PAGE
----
The Fourth Industrial Revolution is underway, representing a great technological upheaval in how we live, work and interrelate. Like other transformative periods before it, our hyper-connected age has changed consumer habits and expectations, and disrupted time-worn ways of doing business. Old boundaries have blurred. Traditional firewalls have fallen. New paths for communication and commerce have opened.
And everything happens at a faster pace.
In this accelerated climate, possibilities abound for companies to get closer to their customers — so long as they adapt in the right way. That means companies need to avoid the trap of sticking with their “good-enough” business applications behind corporate firewalls, and embrace digital transformation and cloud solutions to take advantage of more bandwidth and smarter networks to provide a better customer experience.
Customers now expect to get everything they need right on their smartphones, so front line employees need immediate access to real-time information and critical business applications from any device to get closer to their customers and provide better service. Sharing this information effectively across a distributed enterprise — from headquarters to all business locations and employees — requires the right network connections.
These sophisticated networks can be powerful tools for innovation and digital transformation, but the real strength of a network is determined by its usefulness to employees. Technology isn’t the only thing that needs to shift; companies must better understand how to use their networks to empower their employees to better serve customers. How do these cloud-based applications help employees help your customers? Like all revolutions, this one is cultural, too.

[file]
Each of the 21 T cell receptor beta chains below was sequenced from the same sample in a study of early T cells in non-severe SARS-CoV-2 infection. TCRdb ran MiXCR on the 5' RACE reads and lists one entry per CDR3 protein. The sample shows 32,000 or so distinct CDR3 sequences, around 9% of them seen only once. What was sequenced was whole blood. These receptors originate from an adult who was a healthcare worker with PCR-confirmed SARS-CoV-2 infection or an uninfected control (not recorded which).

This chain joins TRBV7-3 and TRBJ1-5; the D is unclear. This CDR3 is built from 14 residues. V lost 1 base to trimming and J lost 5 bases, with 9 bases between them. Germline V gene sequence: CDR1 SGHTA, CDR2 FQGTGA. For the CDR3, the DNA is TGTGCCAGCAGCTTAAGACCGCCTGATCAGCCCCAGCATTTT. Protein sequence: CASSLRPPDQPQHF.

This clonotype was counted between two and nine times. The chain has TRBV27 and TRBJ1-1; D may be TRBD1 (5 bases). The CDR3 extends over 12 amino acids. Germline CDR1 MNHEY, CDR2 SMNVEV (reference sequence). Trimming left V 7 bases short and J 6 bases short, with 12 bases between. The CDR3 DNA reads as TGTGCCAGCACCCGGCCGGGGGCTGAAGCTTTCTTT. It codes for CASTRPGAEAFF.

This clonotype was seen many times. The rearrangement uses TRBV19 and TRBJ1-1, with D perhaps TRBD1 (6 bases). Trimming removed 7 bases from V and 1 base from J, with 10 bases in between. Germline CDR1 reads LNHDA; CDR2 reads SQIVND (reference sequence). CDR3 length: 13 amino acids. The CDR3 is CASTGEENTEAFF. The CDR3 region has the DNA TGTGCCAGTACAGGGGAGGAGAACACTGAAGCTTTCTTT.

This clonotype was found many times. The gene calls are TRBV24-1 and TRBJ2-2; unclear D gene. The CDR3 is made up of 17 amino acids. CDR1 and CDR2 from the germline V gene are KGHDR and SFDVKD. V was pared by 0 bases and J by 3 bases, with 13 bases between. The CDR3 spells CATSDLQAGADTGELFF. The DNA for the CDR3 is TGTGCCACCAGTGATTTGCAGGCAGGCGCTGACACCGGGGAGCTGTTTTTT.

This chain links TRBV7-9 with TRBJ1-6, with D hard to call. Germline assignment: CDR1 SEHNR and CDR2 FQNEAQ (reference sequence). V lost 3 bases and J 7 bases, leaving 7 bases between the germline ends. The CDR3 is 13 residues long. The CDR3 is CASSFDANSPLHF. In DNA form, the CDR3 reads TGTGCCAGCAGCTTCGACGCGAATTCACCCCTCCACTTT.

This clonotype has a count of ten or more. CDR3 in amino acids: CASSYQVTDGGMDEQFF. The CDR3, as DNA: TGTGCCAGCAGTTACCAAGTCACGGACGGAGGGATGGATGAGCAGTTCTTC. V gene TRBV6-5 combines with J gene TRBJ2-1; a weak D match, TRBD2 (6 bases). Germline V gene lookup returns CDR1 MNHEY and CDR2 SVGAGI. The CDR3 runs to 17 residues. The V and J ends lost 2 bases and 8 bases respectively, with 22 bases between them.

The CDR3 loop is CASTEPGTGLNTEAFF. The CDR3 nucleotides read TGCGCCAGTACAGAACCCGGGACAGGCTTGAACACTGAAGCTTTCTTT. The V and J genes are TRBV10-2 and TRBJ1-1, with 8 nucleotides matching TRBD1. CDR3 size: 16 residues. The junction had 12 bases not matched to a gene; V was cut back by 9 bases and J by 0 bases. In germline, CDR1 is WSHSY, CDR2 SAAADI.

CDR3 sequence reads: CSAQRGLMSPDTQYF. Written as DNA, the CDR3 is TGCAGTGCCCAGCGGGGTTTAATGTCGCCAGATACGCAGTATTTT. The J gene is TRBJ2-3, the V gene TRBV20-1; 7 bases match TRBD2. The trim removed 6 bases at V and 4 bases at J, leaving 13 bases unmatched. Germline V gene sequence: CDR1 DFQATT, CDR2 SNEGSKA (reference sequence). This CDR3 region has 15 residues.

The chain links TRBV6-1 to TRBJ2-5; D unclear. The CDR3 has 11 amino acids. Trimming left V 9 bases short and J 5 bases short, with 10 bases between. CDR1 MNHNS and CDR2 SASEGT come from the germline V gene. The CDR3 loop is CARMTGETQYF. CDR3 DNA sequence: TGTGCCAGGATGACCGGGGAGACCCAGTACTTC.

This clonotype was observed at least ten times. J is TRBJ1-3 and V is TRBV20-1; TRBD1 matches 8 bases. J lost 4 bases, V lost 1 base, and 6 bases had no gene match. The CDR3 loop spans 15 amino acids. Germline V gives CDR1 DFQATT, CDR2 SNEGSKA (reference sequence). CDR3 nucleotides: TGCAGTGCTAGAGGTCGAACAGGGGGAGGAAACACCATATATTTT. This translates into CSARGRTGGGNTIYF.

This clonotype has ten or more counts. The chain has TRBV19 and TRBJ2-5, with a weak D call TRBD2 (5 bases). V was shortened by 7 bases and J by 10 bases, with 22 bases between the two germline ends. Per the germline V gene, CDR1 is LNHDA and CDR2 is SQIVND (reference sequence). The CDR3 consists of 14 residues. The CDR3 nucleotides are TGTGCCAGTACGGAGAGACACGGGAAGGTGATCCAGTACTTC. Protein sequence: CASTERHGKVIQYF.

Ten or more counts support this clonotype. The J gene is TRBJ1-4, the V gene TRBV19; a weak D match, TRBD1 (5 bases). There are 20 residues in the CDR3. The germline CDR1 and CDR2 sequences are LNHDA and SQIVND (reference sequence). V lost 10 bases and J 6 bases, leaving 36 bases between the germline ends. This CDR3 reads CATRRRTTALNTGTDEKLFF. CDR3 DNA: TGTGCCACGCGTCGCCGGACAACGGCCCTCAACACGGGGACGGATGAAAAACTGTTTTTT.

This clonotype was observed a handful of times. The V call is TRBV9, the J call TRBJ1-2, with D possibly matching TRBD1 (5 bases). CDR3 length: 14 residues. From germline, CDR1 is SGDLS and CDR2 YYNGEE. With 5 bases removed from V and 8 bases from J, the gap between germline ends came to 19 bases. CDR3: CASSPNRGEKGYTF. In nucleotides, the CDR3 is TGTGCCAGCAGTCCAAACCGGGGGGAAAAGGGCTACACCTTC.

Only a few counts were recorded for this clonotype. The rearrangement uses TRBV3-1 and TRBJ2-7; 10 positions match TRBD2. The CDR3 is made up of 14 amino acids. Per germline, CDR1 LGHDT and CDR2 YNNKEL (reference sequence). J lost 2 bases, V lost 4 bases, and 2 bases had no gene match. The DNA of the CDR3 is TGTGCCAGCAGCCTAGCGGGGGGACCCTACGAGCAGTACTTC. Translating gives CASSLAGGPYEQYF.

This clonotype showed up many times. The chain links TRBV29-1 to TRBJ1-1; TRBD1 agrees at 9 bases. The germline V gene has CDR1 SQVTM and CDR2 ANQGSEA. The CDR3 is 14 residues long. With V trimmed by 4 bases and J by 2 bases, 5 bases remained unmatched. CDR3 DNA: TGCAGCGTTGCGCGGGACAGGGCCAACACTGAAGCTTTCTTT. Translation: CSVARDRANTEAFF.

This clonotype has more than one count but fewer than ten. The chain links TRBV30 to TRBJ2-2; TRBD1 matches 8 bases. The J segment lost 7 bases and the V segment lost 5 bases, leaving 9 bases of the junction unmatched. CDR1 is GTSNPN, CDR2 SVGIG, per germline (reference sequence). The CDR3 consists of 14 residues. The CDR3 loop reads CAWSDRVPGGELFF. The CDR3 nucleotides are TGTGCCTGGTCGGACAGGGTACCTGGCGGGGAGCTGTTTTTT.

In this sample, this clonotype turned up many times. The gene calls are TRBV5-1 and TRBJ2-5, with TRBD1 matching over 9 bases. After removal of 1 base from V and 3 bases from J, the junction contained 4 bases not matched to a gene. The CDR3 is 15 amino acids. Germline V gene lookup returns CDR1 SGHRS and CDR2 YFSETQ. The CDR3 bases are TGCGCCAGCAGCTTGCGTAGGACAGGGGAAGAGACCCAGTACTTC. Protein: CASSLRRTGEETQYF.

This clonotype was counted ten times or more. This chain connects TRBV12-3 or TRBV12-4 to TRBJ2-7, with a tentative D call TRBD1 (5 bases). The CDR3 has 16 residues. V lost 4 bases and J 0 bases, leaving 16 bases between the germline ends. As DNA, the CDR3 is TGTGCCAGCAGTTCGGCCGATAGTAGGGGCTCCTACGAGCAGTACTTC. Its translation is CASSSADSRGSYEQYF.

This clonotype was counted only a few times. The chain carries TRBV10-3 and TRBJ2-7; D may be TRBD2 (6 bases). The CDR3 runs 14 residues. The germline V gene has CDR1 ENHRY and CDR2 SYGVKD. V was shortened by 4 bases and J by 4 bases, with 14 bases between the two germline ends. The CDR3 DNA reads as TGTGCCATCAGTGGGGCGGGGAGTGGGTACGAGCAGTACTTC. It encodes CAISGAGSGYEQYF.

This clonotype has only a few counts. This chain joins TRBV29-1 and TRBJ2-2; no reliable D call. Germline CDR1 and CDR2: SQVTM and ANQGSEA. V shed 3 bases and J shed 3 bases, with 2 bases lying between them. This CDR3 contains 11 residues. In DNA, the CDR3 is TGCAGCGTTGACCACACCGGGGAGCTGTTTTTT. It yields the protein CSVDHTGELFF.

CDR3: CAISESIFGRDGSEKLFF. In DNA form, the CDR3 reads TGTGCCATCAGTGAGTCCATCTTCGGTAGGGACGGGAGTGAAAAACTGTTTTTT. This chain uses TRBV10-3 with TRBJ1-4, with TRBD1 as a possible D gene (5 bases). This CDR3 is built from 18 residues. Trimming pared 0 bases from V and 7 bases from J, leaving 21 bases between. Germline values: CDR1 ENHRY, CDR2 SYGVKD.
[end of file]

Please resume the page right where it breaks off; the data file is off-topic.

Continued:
“Whether you’re a network guy, an IT guy, an apps guy, a CRM guy — everybody needs to buy in,” says Jeff Lewis, vice president of data product management for Comcast Business. “You need to embrace cultural change to get yourself out of the old model and think a little bit differently.”
This new way of thinking starts at the top. Gone are the days when a business could afford to silo all its applications in a single location behind a firewall. Such centralized systems, though powerful, aren’t agile enough to keep up with the pace of modern business. Customers have immediate demands, real-time expectations, and mobile devices at their fingertips, and companies must be equipped to respond.
That’s why software-defined networking (SDN) and broadband can be a powerful combination to cost-effectively expand bandwidth across locations, and to create a high-performance network that delivers applications from the cloud to wherever your employees – and customers – happen to be. SD-WAN, a game-changing application that lets users create intelligent VPNs to enable smarter and more secure networks, is a key feature of the SDN platform.
Lewis says the real-world business result of these network solutions is that employees never have to tell their customers, "I'll call you back.”